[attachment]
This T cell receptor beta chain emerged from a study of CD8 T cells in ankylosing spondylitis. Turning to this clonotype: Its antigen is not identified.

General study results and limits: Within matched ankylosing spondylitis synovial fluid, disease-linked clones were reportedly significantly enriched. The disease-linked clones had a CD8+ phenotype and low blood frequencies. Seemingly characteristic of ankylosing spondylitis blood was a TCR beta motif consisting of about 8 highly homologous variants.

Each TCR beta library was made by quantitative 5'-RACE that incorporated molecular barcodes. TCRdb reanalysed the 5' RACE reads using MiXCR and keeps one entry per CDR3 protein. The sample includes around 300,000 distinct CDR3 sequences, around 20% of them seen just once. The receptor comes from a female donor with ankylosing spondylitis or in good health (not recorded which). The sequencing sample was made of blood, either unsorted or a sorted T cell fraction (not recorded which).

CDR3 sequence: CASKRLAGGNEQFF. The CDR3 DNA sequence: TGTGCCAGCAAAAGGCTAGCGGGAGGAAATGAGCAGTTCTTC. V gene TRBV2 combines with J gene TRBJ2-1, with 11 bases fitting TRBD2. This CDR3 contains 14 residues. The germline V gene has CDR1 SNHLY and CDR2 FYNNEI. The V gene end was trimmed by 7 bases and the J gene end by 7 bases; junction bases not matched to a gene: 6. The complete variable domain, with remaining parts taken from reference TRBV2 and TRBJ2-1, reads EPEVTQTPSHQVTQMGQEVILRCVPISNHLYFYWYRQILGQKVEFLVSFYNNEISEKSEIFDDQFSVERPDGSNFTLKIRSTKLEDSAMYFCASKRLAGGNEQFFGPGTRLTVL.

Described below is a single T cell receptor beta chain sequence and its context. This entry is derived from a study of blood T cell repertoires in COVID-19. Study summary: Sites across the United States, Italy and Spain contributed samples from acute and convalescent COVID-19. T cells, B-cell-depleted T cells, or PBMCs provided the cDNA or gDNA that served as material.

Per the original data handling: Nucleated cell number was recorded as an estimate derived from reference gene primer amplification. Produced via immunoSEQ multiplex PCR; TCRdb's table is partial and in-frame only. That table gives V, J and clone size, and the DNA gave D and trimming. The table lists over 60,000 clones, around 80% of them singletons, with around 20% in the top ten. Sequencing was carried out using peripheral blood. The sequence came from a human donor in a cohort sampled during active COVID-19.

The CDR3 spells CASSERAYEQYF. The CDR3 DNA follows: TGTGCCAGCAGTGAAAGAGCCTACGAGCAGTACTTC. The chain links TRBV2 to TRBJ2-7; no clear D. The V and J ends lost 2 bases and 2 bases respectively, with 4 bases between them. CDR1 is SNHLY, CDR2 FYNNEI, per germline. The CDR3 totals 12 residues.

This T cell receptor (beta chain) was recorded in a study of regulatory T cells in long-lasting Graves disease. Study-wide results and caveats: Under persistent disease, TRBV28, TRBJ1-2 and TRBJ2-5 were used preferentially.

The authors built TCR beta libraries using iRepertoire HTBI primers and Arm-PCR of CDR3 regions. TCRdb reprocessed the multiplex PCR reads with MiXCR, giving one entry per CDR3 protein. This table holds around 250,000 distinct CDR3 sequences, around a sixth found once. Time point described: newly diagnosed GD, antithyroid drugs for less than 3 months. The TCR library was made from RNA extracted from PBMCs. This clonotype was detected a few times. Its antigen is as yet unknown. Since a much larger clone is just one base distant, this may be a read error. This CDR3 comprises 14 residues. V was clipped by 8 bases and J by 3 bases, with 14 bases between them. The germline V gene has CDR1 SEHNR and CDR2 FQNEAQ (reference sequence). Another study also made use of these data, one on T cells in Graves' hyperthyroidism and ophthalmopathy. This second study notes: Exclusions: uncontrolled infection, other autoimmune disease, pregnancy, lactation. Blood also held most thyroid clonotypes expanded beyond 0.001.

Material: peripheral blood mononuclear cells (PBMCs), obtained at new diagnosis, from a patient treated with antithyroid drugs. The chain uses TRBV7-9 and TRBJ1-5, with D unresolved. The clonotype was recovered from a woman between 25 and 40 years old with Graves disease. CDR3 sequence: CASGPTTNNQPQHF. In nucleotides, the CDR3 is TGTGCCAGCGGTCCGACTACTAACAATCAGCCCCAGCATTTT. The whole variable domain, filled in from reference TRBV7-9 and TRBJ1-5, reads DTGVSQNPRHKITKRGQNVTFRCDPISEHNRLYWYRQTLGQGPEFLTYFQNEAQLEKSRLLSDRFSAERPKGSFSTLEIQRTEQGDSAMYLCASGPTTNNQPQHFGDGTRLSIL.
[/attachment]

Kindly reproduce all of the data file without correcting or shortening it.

This T cell receptor beta chain emerged from a study of CD8 T cells in ankylosing spondylitis. Turning to this clonotype: Its antigen is not identified.

General study results and limits: Within matched ankylosing spondylitis synovial fluid, disease-linked clones were reportedly significantly enriched. The disease-linked clones had a CD8+ phenotype and low blood frequencies. Seemingly characteristic of ankylosing spondylitis blood was a TCR beta motif consisting of about 8 highly homologous variants.

Each TCR beta library was made by quantitative 5'-RACE that incorporated molecular barcodes. TCRdb reanalysed the 5' RACE reads using MiXCR and keeps one entry per CDR3 protein. The sample includes around 300,000 distinct CDR3 sequences, around 20% of them seen just once. The receptor comes from a female donor with ankylosing spondylitis or in good health (not recorded which). The sequencing sample was made of blood, either unsorted or a sorted T cell fraction (not recorded which).

CDR3 sequence: CASKRLAGGNEQFF. The CDR3 DNA sequence: TGTGCCAGCAAAAGGCTAGCGGGAGGAAATGAGCAGTTCTTC. V gene TRBV2 combines with J gene TRBJ2-1, with 11 bases fitting TRBD2. This CDR3 contains 14 residues. The germline V gene has CDR1 SNHLY and CDR2 FYNNEI. The V gene end was trimmed by 7 bases and the J gene end by 7 bases; junction bases not matched to a gene: 6. The complete variable domain, with remaining parts taken from reference TRBV2 and TRBJ2-1, reads EPEVTQTPSHQVTQMGQEVILRCVPISNHLYFYWYRQILGQKVEFLVSFYNNEISEKSEIFDDQFSVERPDGSNFTLKIRSTKLEDSAMYFCASKRLAGGNEQFFGPGTRLTVL.

Described below is a single T cell receptor beta chain sequence and its context. This entry is derived from a study of blood T cell repertoires in COVID-19. Study summary: Sites across the United States, Italy and Spain contributed samples from acute and convalescent COVID-19. T cells, B-cell-depleted T cells, or PBMCs provided the cDNA or gDNA that served as material.

Per the original data handling: Nucleated cell number was recorded as an estimate derived from reference gene primer amplification. Produced via immunoSEQ multiplex PCR; TCRdb's table is partial and in-frame only. That table gives V, J and clone size, and the DNA gave D and trimming. The table lists over 60,000 clones, around 80% of them singletons, with around 20% in the top ten. Sequencing was carried out using peripheral blood. The sequence came from a human donor in a cohort sampled during active COVID-19.

The CDR3 spells CASSERAYEQYF. The CDR3 DNA follows: TGTGCCAGCAGTGAAAGAGCCTACGAGCAGTACTTC. The chain links TRBV2 to TRBJ2-7; no clear D. The V and J ends lost 2 bases and 2 bases respectively, with 4 bases between them. CDR1 is SNHLY, CDR2 FYNNEI, per germline. The CDR3 totals 12 residues.

This T cell receptor (beta chain) was recorded in a study of regulatory T cells in long-lasting Graves disease. Study-wide results and caveats: Under persistent disease, TRBV28, TRBJ1-2 and TRBJ2-5 were used preferentially.

The authors built TCR beta libraries using iRepertoire HTBI primers and Arm-PCR of CDR3 regions. TCRdb reprocessed the multiplex PCR reads with MiXCR, giving one entry per CDR3 protein. This table holds around 250,000 distinct CDR3 sequences, around a sixth found once. Time point described: newly diagnosed GD, antithyroid drugs for less than 3 months. The TCR library was made from RNA extracted from PBMCs. This clonotype was detected a few times. Its antigen is as yet unknown. Since a much larger clone is just one base distant, this may be a read error. This CDR3 comprises 14 residues. V was clipped by 8 bases and J by 3 bases, with 14 bases between them. The germline V gene has CDR1 SEHNR and CDR2 FQNEAQ (reference sequence). Another study also made use of these data, one on T cells in Graves' hyperthyroidism and ophthalmopathy. This second study notes: Exclusions: uncontrolled infection, other autoimmune disease, pregnancy, lactation. Blood also held most thyroid clonotypes expanded beyond 0.001.

Material: peripheral blood mononuclear cells (PBMCs), obtained at new diagnosis, from a patient treated with antithyroid drugs. The chain uses TRBV7-9 and TRBJ1-5, with D unresolved. The clonotype was recovered from a woman between 25 and 40 years old with Graves disease. CDR3 sequence: CASGPTTNNQPQHF. In nucleotides, the CDR3 is TGTGCCAGCGGTCCGACTACTAACAATCAGCCCCAGCATTTT. The whole variable domain, filled in from reference TRBV7-9 and TRBJ1-5, reads DTGVSQNPRHKITKRGQNVTFRCDPISEHNRLYWYRQTLGQGPEFLTYFQNEAQLEKSRLLSDRFSAERPKGSFSTLEIQRTEQGDSAMYLCASGPTTNNQPQHFGDGTRLSIL.